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The goal is to hire those who are passionate for your WHY, your purpose, cause or belief, and who have the attitude that fits your culture. Once that is established, only then should their skill set and experience be evaluated.
Read more at location 1343
Great companies don’t hire skilled people and motivate them, they hire already motivated people and inspire them.
Read more at location 1356
people often go out of their way, pay a premium or suffer an inconvenience to buy a product that resonates on a visceral level with them.
Read more at location 1830
If people don’t buy WHAT you do, they buy WHY you do it, and if all the things happening at the WHAT level do not clearly represent WHY the company exists, then the ability to inspire is severely complicated.
Read more at location 2241
value is a perception, not a calculation, which is the reason companies make such a big deal about investing in their brand. But a strong brand, like all other intangible factors that contribute to the perception of value, starts with a clear sense of WHY.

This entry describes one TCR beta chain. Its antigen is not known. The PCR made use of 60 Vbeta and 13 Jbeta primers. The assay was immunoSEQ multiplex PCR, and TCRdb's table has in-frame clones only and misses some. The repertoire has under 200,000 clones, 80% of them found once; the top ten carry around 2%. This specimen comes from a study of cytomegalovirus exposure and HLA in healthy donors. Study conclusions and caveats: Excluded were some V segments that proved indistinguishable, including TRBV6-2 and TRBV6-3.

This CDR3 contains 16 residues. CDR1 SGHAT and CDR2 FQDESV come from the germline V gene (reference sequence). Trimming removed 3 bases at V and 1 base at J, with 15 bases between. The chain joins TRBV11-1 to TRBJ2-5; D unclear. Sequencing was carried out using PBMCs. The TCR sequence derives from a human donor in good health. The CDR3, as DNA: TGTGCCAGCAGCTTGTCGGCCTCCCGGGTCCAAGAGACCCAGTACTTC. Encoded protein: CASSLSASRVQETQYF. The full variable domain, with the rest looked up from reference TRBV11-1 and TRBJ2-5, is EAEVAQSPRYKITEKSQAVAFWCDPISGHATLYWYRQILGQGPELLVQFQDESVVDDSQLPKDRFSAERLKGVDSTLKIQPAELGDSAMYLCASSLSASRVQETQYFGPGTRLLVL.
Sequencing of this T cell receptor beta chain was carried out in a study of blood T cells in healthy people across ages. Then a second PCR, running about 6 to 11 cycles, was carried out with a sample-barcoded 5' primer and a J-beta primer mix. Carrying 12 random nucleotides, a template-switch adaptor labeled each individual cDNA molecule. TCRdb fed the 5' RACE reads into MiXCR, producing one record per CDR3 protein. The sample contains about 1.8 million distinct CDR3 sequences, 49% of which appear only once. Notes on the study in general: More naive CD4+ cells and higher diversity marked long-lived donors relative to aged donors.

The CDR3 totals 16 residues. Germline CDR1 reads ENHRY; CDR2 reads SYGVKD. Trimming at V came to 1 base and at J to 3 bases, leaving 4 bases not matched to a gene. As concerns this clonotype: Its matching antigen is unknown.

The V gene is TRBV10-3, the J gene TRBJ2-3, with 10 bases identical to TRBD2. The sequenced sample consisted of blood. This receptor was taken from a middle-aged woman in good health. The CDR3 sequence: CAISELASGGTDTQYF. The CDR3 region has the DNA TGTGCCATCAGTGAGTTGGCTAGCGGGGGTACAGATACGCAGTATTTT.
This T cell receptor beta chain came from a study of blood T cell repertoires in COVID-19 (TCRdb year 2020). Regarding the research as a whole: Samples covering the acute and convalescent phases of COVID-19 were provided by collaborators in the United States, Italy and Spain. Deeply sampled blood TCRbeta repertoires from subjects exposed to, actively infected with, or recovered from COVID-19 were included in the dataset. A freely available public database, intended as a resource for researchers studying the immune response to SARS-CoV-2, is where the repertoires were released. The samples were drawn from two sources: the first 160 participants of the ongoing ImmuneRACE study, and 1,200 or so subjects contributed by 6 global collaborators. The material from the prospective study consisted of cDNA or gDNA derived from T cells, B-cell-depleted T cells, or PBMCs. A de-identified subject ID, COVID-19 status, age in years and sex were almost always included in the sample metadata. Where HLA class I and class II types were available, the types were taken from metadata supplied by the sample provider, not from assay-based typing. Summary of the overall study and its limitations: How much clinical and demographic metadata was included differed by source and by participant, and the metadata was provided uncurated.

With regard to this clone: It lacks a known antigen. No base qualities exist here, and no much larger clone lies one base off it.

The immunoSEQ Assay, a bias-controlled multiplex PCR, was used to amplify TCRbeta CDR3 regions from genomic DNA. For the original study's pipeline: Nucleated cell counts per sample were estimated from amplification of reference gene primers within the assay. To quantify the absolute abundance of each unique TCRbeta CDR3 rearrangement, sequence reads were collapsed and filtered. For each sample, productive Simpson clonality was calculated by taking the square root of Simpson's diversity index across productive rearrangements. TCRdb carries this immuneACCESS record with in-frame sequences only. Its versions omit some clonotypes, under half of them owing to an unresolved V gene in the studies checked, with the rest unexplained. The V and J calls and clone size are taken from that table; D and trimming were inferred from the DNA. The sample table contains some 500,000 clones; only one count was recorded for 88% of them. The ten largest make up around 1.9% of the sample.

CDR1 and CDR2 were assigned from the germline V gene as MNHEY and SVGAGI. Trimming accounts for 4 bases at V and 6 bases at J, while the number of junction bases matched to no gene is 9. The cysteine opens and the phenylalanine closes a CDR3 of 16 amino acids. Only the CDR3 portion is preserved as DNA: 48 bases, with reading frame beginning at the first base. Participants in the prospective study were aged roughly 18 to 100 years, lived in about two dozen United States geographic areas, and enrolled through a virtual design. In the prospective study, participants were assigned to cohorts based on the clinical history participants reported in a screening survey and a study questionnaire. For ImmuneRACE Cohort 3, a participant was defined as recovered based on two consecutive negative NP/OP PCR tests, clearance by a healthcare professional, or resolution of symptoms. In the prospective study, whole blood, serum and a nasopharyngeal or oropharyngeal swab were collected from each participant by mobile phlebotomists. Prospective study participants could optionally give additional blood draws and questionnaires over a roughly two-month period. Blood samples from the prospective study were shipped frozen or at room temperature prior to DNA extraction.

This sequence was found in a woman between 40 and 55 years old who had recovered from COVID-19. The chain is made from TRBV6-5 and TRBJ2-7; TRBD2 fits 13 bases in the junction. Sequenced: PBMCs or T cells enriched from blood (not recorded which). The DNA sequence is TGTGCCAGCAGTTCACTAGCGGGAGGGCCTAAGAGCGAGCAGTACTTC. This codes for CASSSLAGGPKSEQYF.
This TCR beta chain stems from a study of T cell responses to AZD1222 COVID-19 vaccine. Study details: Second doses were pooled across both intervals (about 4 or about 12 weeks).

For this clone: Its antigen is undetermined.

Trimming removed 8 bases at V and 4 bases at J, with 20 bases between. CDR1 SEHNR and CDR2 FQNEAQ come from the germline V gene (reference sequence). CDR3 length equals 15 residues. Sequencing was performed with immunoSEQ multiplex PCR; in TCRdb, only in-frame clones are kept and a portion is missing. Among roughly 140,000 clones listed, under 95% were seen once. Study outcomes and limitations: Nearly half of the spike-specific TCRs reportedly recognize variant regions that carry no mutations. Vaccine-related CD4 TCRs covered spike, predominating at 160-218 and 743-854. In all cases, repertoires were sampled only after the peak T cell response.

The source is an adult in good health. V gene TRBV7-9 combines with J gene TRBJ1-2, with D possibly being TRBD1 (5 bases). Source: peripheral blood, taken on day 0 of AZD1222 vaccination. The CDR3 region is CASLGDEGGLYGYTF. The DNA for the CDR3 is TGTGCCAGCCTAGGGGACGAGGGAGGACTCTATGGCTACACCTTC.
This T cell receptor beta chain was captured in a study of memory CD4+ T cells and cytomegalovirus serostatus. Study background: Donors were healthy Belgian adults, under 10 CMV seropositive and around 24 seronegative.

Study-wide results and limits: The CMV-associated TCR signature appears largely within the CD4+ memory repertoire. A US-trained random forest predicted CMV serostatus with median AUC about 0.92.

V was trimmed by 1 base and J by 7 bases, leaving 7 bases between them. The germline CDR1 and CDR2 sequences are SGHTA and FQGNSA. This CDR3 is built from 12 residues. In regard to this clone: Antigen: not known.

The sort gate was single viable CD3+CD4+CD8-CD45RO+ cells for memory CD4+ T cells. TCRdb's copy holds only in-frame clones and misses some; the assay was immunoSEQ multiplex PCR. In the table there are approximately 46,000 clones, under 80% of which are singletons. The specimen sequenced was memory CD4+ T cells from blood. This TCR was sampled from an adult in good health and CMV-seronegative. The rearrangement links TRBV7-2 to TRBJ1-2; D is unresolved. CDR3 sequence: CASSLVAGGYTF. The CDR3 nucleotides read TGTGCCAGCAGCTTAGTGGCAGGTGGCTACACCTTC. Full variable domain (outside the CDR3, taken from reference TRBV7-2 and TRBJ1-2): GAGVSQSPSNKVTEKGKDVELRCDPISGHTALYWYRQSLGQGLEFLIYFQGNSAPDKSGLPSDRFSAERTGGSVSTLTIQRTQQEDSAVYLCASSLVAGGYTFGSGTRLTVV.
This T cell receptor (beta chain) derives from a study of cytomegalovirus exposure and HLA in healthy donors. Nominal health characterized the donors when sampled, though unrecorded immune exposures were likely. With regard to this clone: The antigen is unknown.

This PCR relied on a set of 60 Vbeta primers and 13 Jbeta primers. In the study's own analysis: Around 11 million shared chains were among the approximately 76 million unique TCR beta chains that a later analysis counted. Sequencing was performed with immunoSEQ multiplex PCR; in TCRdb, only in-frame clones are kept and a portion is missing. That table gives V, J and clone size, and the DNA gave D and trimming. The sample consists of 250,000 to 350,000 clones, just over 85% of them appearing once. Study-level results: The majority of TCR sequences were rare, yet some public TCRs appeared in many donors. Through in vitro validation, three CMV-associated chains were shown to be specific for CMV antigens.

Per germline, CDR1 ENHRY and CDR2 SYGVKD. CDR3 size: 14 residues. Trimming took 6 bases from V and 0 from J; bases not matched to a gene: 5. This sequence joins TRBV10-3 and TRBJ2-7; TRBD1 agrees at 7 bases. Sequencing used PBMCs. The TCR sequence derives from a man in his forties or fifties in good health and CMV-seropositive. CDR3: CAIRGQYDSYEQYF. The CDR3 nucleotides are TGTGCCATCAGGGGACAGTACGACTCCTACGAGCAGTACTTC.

Read more at location 2724
Money is never a cause, it is always a result.
Read more at location 2915
When people know WHY you do WHAT you do, they are willing to give you credit for everything that could serve as proof of WHY. When they are unclear about your WHY, WHAT you do has no context. Even though the things you do or decisions you make may be good, they won’t make sense to others without a clear understanding of WHY.
Read more at location 2924
Finding WHY is a process of discovery, not invention.
Read more at location 3026
All leaders must have two things: they must have a vision of the world that does not exist and they must have the ability to communicate it.
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Leaders don’t have all the great ideas; they provide support for those who want to contribute. Leaders achieve very little by themselves; they inspire people to come together for the good of the group. Leaders never start with what needs to be done. Leaders start with WHY we need to do things. Leaders inspire action.
Read more at location 3211